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Misogyny and sexual assault rife in music industry: UK MPs

By AFP

January 30, 2024 10:26 PM


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British MPs on Tuesday called on the music industry to clean up its act, as it laid bare a catalogue of misogyny, discrimination and sexual abuse in a damning report.

"The music industry has always prided itself on being a vehicle for social change," parliament's Women and Equalities Committee said.

"When it comes to discrimination, and the harassment and sexual abuse of women, it has a lot of work to do."

The 74-page report, "Misogyny in Music", looked at the entire music sector, from radio stations and recording studios, to festivals and orchestras.

The industry "is still routinely described as a 'boys' club'", with predominantly white men in key roles, the MPs said.

"Women seeking careers in music continue to face unjustifiable limitations in opportunity, a lack of support, gender discrimination and sexual harassment as well as the 'persistent issue of equal pay' in a sector dominated by self-employment," they added.

"These issues are intensified for artists faced with intersectional barriers" such as ethnic minorities or the LGBTQ+ community, it added.

Last year saw women rise to the top of UK music sales charts like never before, with seven of the top 10 most streamed tracks coming from female artists.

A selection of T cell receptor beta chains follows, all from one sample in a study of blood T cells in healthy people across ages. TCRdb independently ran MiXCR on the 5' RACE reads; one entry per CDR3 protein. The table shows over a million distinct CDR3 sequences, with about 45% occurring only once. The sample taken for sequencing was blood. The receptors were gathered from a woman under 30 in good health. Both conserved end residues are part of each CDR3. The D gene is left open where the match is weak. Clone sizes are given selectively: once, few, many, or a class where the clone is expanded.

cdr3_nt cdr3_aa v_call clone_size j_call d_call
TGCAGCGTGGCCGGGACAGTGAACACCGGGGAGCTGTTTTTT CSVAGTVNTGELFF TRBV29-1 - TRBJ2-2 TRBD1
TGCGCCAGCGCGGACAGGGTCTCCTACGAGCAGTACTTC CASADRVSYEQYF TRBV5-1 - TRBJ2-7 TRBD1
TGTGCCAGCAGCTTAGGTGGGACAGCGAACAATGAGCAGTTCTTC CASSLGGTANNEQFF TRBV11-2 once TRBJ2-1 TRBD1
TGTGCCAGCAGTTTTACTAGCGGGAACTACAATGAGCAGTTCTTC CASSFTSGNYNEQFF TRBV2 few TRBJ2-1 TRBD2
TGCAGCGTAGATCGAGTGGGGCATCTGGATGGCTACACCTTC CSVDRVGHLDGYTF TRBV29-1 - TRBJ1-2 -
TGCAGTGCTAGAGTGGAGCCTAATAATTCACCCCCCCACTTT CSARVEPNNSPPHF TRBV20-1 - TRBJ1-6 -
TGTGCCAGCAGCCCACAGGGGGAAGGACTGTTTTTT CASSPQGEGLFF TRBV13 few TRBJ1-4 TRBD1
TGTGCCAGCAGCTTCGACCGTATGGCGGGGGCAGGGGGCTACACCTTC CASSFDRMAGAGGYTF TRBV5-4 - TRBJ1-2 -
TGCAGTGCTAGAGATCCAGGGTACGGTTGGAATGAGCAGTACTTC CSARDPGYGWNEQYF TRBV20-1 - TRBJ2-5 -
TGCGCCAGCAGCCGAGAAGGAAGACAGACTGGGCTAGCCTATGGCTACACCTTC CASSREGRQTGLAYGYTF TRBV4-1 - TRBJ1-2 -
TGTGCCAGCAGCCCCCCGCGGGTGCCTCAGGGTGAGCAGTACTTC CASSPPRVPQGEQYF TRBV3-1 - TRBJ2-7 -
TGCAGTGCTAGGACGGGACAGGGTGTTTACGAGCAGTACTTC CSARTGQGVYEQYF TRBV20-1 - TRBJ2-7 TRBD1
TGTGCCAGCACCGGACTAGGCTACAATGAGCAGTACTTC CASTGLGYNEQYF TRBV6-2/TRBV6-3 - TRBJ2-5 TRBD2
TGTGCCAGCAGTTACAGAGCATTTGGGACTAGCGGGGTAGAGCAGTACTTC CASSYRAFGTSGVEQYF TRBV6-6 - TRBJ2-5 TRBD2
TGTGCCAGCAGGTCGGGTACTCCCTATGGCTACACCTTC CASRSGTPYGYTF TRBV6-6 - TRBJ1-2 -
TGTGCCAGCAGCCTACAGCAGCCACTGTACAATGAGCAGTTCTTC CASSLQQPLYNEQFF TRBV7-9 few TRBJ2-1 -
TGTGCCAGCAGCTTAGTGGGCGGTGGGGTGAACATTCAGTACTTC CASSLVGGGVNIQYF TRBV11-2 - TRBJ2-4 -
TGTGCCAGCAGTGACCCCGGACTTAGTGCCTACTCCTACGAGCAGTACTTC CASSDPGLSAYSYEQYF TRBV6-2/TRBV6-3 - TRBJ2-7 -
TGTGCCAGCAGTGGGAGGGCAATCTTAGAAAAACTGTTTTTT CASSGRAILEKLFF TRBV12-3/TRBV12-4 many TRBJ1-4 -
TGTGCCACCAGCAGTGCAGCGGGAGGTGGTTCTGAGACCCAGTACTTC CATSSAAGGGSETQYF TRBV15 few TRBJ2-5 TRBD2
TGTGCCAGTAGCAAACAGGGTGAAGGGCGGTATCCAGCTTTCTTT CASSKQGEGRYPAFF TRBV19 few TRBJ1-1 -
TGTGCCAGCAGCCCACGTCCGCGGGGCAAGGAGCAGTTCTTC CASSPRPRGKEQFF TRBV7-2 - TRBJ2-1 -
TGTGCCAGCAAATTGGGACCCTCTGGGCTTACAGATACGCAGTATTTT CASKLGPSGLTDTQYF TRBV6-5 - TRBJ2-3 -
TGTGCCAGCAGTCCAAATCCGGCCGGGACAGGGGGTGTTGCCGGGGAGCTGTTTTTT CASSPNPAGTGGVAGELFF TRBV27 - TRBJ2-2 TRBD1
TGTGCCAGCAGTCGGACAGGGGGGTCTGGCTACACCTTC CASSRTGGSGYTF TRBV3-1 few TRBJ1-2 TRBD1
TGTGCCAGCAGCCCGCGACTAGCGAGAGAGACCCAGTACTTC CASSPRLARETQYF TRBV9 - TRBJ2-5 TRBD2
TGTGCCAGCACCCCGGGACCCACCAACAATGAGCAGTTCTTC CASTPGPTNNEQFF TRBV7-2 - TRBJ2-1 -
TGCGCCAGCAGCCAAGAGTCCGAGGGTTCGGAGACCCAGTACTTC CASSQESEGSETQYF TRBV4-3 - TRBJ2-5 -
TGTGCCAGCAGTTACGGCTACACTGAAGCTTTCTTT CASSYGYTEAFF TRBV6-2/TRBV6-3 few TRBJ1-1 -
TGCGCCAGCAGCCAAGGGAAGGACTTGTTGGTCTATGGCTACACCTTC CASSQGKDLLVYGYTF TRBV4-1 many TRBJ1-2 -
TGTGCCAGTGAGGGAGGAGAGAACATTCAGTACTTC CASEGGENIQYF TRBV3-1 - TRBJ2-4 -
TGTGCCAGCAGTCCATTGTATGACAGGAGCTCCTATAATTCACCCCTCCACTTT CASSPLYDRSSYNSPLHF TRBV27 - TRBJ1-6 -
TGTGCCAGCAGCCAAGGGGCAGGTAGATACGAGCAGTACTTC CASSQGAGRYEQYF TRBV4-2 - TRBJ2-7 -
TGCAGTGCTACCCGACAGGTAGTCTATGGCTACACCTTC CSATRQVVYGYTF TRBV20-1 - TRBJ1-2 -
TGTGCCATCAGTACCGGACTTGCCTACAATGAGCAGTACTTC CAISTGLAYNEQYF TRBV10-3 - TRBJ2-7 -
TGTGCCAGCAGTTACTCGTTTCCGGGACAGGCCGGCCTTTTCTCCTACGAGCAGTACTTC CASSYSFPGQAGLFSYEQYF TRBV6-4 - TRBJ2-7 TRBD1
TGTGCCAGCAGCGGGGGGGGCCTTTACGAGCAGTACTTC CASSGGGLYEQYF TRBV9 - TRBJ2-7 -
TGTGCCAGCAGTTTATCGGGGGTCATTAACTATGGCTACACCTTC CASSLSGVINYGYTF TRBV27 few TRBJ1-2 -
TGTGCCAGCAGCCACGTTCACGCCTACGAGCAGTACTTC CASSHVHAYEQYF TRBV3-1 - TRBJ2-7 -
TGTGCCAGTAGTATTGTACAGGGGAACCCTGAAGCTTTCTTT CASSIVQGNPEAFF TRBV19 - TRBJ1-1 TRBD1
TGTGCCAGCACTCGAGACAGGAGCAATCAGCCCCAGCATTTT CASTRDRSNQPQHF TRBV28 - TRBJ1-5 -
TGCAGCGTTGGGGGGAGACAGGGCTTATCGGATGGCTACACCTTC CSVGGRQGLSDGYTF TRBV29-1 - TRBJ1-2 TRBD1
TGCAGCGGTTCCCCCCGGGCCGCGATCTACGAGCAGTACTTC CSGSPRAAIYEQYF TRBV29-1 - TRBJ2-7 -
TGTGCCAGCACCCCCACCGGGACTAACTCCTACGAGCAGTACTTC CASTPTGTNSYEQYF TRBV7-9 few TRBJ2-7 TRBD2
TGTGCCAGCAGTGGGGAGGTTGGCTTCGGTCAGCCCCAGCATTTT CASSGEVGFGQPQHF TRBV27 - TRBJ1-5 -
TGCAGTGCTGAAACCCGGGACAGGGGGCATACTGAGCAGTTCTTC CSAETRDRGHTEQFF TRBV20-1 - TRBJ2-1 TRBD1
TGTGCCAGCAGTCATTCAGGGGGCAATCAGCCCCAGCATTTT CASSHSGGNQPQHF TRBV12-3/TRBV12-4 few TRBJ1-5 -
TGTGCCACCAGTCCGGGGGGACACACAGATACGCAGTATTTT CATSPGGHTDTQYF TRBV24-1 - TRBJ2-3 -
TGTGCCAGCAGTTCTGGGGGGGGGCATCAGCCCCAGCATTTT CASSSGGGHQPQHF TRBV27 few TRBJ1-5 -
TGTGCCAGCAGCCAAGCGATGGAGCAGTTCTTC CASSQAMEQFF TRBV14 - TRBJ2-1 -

But their success masks a darker reality, the MPs said, as women still only represented less than a third of top-selling artists and 14 percent of songwriters.

Female under-representation is everywhere, particularly in positions of power but also among artists signing with major record labels, in radio or streaming broadcasts, festival headliners or performers selected for the most prestigious awards.

Last year's Glastonbury Festival -- the country's biggest and best known -- was criticised for only having male headliners.

In the last 20 years, only five female stars have earned top billing.

This year, Glastonbury co-organiser Emily Eavis raised the prospect of having two female headliners, sparking media speculation of potential appearances by Dua Lipa and Madonna.

Eavis told the committee during evidence sessions: "We're trying our best so the pipeline needs to be developed.

"This starts way back with the record companies, radio. I can shout as loud as I like but we need to get everyone on board."

The report, based on individual interviews and in-person hearings, throws up complaints about salary inequalities and systematic belittling of women, as well as a focus on their physical appearance.

"Despite increases in representation, discrimination and misogyny remain endemic," it added.


AFP


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